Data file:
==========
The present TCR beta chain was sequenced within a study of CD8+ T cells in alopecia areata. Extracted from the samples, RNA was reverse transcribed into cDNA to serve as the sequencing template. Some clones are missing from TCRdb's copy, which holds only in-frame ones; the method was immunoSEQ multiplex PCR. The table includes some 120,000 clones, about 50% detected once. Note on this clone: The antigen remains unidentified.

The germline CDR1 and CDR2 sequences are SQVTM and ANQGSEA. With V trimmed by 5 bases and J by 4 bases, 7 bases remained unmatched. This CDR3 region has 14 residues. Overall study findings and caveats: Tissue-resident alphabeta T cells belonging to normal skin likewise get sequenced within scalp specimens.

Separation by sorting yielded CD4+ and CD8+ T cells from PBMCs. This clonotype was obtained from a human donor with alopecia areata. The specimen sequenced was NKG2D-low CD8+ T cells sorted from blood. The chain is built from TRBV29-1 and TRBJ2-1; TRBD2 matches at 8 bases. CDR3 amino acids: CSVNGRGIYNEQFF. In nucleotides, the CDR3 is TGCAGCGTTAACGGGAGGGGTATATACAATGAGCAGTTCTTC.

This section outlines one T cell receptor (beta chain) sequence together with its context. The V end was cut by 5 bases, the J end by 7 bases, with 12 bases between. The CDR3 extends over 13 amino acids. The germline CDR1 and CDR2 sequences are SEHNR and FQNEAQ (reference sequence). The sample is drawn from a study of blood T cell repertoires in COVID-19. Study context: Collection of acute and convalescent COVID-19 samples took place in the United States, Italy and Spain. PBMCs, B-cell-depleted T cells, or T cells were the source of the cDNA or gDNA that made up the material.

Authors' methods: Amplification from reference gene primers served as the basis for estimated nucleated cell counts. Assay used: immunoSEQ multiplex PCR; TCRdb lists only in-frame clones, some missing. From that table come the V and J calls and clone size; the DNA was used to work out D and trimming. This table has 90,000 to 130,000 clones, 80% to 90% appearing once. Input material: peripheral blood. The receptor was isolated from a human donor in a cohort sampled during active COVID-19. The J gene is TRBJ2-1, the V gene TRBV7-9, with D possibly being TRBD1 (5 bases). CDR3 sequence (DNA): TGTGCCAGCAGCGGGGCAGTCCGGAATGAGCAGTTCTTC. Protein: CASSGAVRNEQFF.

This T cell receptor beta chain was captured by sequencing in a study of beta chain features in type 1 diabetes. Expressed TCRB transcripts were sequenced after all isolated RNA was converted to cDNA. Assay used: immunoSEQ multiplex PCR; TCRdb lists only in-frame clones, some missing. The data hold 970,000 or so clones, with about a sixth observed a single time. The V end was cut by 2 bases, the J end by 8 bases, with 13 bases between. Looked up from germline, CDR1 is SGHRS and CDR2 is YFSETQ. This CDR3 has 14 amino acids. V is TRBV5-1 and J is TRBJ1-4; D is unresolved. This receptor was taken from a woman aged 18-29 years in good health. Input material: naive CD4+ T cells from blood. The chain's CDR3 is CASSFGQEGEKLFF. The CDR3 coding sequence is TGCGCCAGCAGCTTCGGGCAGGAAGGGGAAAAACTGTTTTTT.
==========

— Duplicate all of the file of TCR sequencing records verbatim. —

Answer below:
The present TCR beta chain was sequenced within a study of CD8+ T cells in alopecia areata. Extracted from the samples, RNA was reverse transcribed into cDNA to serve as the sequencing template. Some clones are missing from TCRdb's copy, which holds only in-frame ones; the method was immunoSEQ multiplex PCR. The table includes some 120,000 clones, about 50% detected once. Note on this clone: The antigen remains unidentified.

The germline CDR1 and CDR2 sequences are SQVTM and ANQGSEA. With V trimmed by 5 bases and J by 4 bases, 7 bases remained unmatched. This CDR3 region has 14 residues. Overall study findings and caveats: Tissue-resident alphabeta T cells belonging to normal skin likewise get sequenced within scalp specimens.

Separation by sorting yielded CD4+ and CD8+ T cells from PBMCs. This clonotype was obtained from a human donor with alopecia areata. The specimen sequenced was NKG2D-low CD8+ T cells sorted from blood. The chain is built from TRBV29-1 and TRBJ2-1; TRBD2 matches at 8 bases. CDR3 amino acids: CSVNGRGIYNEQFF. In nucleotides, the CDR3 is TGCAGCGTTAACGGGAGGGGTATATACAATGAGCAGTTCTTC.

This section outlines one T cell receptor (beta chain) sequence together with its context. The V end was cut by 5 bases, the J end by 7 bases, with 12 bases between. The CDR3 extends over 13 amino acids. The germline CDR1 and CDR2 sequences are SEHNR and FQNEAQ (reference sequence). The sample is drawn from a study of blood T cell repertoires in COVID-19. Study context: Collection of acute and convalescent COVID-19 samples took place in the United States, Italy and Spain. PBMCs, B-cell-depleted T cells, or T cells were the source of the cDNA or gDNA that made up the material.

Authors' methods: Amplification from reference gene primers served as the basis for estimated nucleated cell counts. Assay used: immunoSEQ multiplex PCR; TCRdb lists only in-frame clones, some missing. From that table come the V and J calls and clone size; the DNA was used to work out D and trimming. This table has 90,000 to 130,000 clones, 80% to 90% appearing once. Input material: peripheral blood. The receptor was isolated from a human donor in a cohort sampled during active COVID-19. The J gene is TRBJ2-1, the V gene TRBV7-9, with D possibly being TRBD1 (5 bases). CDR3 sequence (DNA): TGTGCCAGCAGCGGGGCAGTCCGGAATGAGCAGTTCTTC. Protein: CASSGAVRNEQFF.

This T cell receptor beta chain was captured by sequencing in a study of beta chain features in type 1 diabetes. Expressed TCRB transcripts were sequenced after all isolated RNA was converted to cDNA. Assay used: immunoSEQ multiplex PCR; TCRdb lists only in-frame clones, some missing. The data hold 970,000 or so clones, with about a sixth observed a single time. The V end was cut by 2 bases, the J end by 8 bases, with 13 bases between. Looked up from germline, CDR1 is SGHRS and CDR2 is YFSETQ. This CDR3 has 14 amino acids. V is TRBV5-1 and J is TRBJ1-4; D is unresolved. This receptor was taken from a woman aged 18-29 years in good health. Input material: naive CD4+ T cells from blood. The chain's CDR3 is CASSFGQEGEKLFF. The CDR3 coding sequence is TGCGCCAGCAGCTTCGGGCAGGAAGGGGAAAAACTGTTTTTT.